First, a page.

**Bitwise operators** are rarely used in everyday swift programming

⚠️ : not to be confused by Logical Operators like **“&&”** and **“||”**

It’s mainly used to perform operations on individual bits, they are extremely useful and used in **Flags**, **Graphics**, **Networking**, **Encryption**…

Operator | Description | |

& | Binary AND | |

| | Binary OR | |

^ | Binary XOR | |

~ | Binary One’s Complement | |

<< | Binary Shift Left | |

>> | Binary Shift Right |

First, a refresher on the truth table of XOR, it gives True if both A and B are Different

A | B | Result |

TRUE | TRUE | FALSE |

TRUE | FALSE | TRUE |

FALSE | TRUE | TRUE |

FALSE | FALSE | FALSE |

The basic code to represent integers as bits, and each operator and it’s result … 🧐

```
extension Int {
var binaryDescription: String {
var binaryString = ""
var internalNumber = self
for _ in (1...self.bitWidth) {
binaryString.insert(contentsOf: "\(internalNumber & 1)", at: binaryString.startIndex)
internalNumber >>= 1
}
return "0b " + binaryString
}
}
func bitwise_example() {
let x1 = 0x1
let x2 = 0x2
print("x1\t", x1.binaryDescription )
print("x2\t", x2.binaryDescription )
let binary_and = (x1 & x2)
let binary_or = (x1 | x2)
let binary_xor = (x1 ^ x2)
let binary_complement = (~x1)
let binary_shiftL = (x1 << 1)
let binary_shiftR = (x1 >> 1)
print("&\t", binary_and.binaryDescription )
print("|\t", binary_or.binaryDescription )
print("^\t", binary_xor.binaryDescription )
print("~\t", binary_complement.binaryDescription )
print("<<\t", binary_shiftL.binaryDescription )
print(">>\t", binary_shiftR.binaryDescription )
}
```

Output

```
x1 0b 0000000000000000000000000000000000000000000000000000000000000001
x2 0b 0000000000000000000000000000000000000000000000000000000000000010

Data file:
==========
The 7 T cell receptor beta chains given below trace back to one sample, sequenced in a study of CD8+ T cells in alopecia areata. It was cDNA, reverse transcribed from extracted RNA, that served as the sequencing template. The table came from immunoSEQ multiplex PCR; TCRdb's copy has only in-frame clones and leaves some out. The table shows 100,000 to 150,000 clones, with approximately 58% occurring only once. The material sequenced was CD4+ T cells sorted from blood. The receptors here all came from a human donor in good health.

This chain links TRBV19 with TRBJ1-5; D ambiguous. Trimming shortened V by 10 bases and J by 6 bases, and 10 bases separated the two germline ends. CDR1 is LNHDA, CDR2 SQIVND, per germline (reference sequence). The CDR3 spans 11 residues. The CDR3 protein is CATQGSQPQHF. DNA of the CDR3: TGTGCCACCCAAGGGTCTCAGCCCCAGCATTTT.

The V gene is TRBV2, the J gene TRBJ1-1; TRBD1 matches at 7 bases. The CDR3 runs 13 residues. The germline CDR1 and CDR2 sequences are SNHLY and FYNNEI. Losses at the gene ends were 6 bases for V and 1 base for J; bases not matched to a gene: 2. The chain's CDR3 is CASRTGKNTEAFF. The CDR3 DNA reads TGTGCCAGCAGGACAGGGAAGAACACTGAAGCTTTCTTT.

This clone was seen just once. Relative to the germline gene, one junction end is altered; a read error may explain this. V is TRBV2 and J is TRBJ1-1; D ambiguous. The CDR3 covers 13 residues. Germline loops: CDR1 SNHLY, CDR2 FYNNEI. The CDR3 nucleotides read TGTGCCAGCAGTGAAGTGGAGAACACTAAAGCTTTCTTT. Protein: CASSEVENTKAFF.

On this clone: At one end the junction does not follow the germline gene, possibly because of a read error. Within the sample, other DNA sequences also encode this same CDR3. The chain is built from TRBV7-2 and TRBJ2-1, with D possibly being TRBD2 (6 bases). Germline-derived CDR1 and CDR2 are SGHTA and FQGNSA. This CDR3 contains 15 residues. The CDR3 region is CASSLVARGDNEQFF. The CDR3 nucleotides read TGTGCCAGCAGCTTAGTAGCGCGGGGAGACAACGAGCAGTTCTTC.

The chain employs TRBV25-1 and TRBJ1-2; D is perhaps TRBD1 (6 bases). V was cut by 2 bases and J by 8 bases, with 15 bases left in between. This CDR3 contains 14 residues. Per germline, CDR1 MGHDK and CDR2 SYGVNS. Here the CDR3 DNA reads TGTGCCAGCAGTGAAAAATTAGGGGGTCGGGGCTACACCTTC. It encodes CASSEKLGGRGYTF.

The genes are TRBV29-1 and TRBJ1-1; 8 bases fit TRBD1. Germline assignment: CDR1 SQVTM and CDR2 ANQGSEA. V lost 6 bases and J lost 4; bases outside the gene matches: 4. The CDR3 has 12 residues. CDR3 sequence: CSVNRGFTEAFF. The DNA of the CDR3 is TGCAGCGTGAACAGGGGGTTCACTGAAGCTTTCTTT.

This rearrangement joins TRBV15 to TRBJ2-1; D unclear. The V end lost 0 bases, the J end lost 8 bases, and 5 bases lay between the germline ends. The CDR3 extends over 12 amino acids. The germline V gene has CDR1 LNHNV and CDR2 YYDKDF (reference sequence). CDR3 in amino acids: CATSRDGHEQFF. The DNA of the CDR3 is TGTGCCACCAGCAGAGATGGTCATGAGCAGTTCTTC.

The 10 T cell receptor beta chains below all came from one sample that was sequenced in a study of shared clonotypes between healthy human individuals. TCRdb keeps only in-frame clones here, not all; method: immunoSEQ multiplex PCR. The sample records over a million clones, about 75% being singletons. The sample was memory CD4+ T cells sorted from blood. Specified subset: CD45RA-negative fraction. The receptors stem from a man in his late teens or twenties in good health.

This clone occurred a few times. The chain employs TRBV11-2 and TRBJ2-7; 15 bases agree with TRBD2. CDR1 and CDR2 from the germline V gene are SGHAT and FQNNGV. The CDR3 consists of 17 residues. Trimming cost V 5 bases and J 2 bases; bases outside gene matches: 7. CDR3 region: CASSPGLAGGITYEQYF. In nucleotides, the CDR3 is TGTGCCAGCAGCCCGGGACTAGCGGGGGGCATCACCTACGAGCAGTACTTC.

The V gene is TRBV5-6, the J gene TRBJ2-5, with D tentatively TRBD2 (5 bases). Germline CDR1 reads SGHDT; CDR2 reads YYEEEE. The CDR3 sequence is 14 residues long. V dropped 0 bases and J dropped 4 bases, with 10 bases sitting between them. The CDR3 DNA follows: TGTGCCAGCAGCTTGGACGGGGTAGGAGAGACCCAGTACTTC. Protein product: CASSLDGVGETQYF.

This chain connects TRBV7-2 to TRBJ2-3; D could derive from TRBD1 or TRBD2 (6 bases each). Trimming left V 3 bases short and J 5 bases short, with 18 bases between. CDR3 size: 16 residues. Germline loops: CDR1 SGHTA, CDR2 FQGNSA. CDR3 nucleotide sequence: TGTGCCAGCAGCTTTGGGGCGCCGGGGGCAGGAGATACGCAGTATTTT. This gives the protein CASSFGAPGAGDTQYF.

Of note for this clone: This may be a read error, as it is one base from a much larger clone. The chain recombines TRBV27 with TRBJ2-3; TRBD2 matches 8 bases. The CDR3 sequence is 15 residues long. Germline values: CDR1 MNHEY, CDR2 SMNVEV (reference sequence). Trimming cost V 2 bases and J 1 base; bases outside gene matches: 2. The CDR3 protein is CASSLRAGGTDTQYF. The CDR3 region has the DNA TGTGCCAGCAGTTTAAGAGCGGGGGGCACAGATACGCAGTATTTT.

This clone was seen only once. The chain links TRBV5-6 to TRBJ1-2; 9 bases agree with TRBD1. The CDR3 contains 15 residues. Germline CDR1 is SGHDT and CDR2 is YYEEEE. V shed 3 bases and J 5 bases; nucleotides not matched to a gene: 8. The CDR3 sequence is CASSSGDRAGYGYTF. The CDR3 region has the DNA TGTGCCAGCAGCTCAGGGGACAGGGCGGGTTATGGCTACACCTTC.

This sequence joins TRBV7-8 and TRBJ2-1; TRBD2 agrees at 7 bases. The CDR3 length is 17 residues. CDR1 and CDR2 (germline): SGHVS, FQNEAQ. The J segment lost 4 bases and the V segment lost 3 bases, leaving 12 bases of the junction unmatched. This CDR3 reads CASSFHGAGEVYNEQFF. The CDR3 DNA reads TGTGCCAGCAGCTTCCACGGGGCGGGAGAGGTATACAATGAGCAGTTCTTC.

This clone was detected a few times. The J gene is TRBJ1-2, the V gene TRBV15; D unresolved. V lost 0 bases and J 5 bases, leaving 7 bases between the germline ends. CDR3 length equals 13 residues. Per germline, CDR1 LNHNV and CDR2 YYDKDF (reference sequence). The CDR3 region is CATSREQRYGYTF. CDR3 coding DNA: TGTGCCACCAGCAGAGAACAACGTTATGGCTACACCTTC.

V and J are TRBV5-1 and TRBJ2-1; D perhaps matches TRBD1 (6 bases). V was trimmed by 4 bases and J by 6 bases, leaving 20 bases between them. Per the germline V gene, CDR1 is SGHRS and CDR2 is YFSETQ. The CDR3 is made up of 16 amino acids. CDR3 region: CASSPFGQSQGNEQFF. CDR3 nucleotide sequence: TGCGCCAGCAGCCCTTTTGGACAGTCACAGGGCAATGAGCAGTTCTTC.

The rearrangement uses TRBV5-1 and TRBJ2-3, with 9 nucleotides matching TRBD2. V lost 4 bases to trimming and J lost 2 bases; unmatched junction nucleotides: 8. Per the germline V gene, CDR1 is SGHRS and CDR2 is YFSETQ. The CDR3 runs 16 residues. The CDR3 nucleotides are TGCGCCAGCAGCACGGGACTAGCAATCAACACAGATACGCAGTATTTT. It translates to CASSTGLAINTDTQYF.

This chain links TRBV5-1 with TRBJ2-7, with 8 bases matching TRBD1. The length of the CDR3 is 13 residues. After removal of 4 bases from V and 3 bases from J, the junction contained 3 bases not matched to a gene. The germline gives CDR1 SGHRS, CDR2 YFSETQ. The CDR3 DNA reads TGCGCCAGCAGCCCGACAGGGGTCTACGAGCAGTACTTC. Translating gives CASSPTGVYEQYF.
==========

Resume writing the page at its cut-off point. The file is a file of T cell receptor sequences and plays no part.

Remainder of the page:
& 0b 0000000000000000000000000000000000000000000000000000000000000000
| 0b 0000000000000000000000000000000000000000000000000000000000000011
^ 0b 0000000000000000000000000000000000000000000000000000000000000011
~ 0b 1111111111111111111111111111111111111111111111111111111111111110
<< 0b 0000000000000000000000000000000000000000000000000000000000000010
>> 0b 0000000000000000000000000000000000000000000000000000000000000000
```

Real Life Usage for them:**1- Color Format Conversion**Most probably, you would have such an extension in your boilerplate iOS app, it converts HEX colors into UIColor.

```
extension UIColor {
convenience init(red: Int, green: Int, blue: Int) {
assert(red >= 0 && red <= 255, "Invalid red component")
assert(green >= 0 && green <= 255, "Invalid green component")
assert(blue >= 0 && blue <= 255, "Invalid blue component")
self.init(red: CGFloat(red) / 255.0, green: CGFloat(green) / 255.0, blue: CGFloat(blue) / 255.0, alpha: 1.0)
}
convenience init(rgb: Int) {
self.init(
red: (rgb >> 16) & 0xFF,
green: (rgb >> 8) & 0xFF,
blue: rgb & 0xFF
)
}
}
```

**2- Quick & Dirty hashing**

```
let a = 4012
let b = 8102
let c = 9101
func dirtyHash(a: Int, b: Int, c: Int) -> Int{
return ( a ^ b ^ c ^ 9999)
}
```

**3- Base64 Encoding**

Base64 encoding converts a series of 8 bit bytes into 6 bit character lookup indexes. (SHIFT)ing, (AND)ing, (OR)ing, (NOT)ing are used for implementing the bit operations necessary for Base64 encode/decode.**4- Checking if a number is Odd/Even.**

```
func isEven(number: Int) -> Bool{
return ((number & 0x1) == 0)
}
func isOdd(number: Int) -> Bool{
return ((number & 0x1) > 0)
}
```

**5- Solving Problems efficiently and in a performant way.**Write a program to swap the value of two variable.

Using temporary variable

c = a; a = b; b = c;

Without using temporary variable

a = a+b; b = a-b; a = a-b;

**Using bitwise operator**

a = a^b; b = a^b; a = a^b;

**6- Calculating valid network addresses for a subnet**

**7- Calculating Permission in Role-based access control systems, RBAC.**

**8- Calculating Inverse Square Root very fastly**

http://h14s.p5r.org/2012/09/0x5f3759df.html

Also:

Some people use bitwise operators to handle multiple error code together, each bit can hold a separate value.

N-bitmap can be a really cool and compact data structure.